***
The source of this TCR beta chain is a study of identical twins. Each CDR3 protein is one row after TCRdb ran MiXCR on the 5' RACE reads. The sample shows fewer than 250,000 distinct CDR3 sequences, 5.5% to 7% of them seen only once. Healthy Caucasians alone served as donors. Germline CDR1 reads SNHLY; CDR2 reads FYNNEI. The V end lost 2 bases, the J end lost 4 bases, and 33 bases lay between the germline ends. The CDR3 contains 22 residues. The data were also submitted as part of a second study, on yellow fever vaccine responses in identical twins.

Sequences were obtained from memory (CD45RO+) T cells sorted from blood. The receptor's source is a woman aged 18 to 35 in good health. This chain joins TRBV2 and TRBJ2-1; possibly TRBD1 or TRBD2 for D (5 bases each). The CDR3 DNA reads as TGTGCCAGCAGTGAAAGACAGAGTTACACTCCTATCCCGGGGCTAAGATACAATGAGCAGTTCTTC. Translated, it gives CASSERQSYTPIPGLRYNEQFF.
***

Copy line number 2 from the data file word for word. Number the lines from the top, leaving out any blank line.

Sequences were obtained from memory (CD45RO+) T cells sorted from blood. The receptor's source is a woman aged 18 to 35 in good health. This chain joins TRBV2 and TRBJ2-1; possibly TRBD1 or TRBD2 for D (5 bases each). The CDR3 DNA reads as TGTGCCAGCAGTGAAAGACAGAGTTACACTCCTATCCCGGGGCTAAGATACAATGAGCAGTTCTTC. Translated, it gives CASSERQSYTPIPGLRYNEQFF.